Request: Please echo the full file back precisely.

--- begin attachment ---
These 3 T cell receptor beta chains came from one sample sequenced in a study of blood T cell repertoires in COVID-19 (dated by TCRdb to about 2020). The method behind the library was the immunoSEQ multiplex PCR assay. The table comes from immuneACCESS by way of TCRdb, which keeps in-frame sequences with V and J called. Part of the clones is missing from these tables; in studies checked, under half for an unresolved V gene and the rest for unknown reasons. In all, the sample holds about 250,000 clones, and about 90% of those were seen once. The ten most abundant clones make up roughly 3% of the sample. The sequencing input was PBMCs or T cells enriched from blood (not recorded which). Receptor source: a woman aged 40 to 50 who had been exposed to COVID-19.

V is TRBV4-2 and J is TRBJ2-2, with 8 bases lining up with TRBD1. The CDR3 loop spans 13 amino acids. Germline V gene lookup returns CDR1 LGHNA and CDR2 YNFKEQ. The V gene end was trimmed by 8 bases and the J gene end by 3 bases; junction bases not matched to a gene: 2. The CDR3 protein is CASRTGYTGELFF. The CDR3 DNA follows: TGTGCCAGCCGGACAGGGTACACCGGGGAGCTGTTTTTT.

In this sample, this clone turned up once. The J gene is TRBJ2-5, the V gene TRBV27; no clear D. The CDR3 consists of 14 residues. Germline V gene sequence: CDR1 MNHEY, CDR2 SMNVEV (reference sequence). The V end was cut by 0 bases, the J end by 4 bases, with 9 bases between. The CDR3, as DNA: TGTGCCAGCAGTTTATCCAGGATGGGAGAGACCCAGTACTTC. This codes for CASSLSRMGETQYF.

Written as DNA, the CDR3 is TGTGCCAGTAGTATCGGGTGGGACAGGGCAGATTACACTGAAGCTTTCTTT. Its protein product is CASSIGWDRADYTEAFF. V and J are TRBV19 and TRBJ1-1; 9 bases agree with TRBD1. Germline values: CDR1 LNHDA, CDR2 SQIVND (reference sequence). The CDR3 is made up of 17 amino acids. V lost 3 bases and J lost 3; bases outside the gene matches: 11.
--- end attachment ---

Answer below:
These 3 T cell receptor beta chains came from one sample sequenced in a study of blood T cell repertoires in COVID-19 (dated by TCRdb to about 2020). The method behind the library was the immunoSEQ multiplex PCR assay. The table comes from immuneACCESS by way of TCRdb, which keeps in-frame sequences with V and J called. Part of the clones is missing from these tables; in studies checked, under half for an unresolved V gene and the rest for unknown reasons. In all, the sample holds about 250,000 clones, and about 90% of those were seen once. The ten most abundant clones make up roughly 3% of the sample. The sequencing input was PBMCs or T cells enriched from blood (not recorded which). Receptor source: a woman aged 40 to 50 who had been exposed to COVID-19.

V is TRBV4-2 and J is TRBJ2-2, with 8 bases lining up with TRBD1. The CDR3 loop spans 13 amino acids. Germline V gene lookup returns CDR1 LGHNA and CDR2 YNFKEQ. The V gene end was trimmed by 8 bases and the J gene end by 3 bases; junction bases not matched to a gene: 2. The CDR3 protein is CASRTGYTGELFF. The CDR3 DNA follows: TGTGCCAGCCGGACAGGGTACACCGGGGAGCTGTTTTTT.

In this sample, this clone turned up once. The J gene is TRBJ2-5, the V gene TRBV27; no clear D. The CDR3 consists of 14 residues. Germline V gene sequence: CDR1 MNHEY, CDR2 SMNVEV (reference sequence). The V end was cut by 0 bases, the J end by 4 bases, with 9 bases between. The CDR3, as DNA: TGTGCCAGCAGTTTATCCAGGATGGGAGAGACCCAGTACTTC. This codes for CASSLSRMGETQYF.

Written as DNA, the CDR3 is TGTGCCAGTAGTATCGGGTGGGACAGGGCAGATTACACTGAAGCTTTCTTT. Its protein product is CASSIGWDRADYTEAFF. V and J are TRBV19 and TRBJ1-1; 9 bases agree with TRBD1. Germline values: CDR1 LNHDA, CDR2 SQIVND (reference sequence). The CDR3 is made up of 17 amino acids. V lost 3 bases and J lost 3; bases outside the gene matches: 11.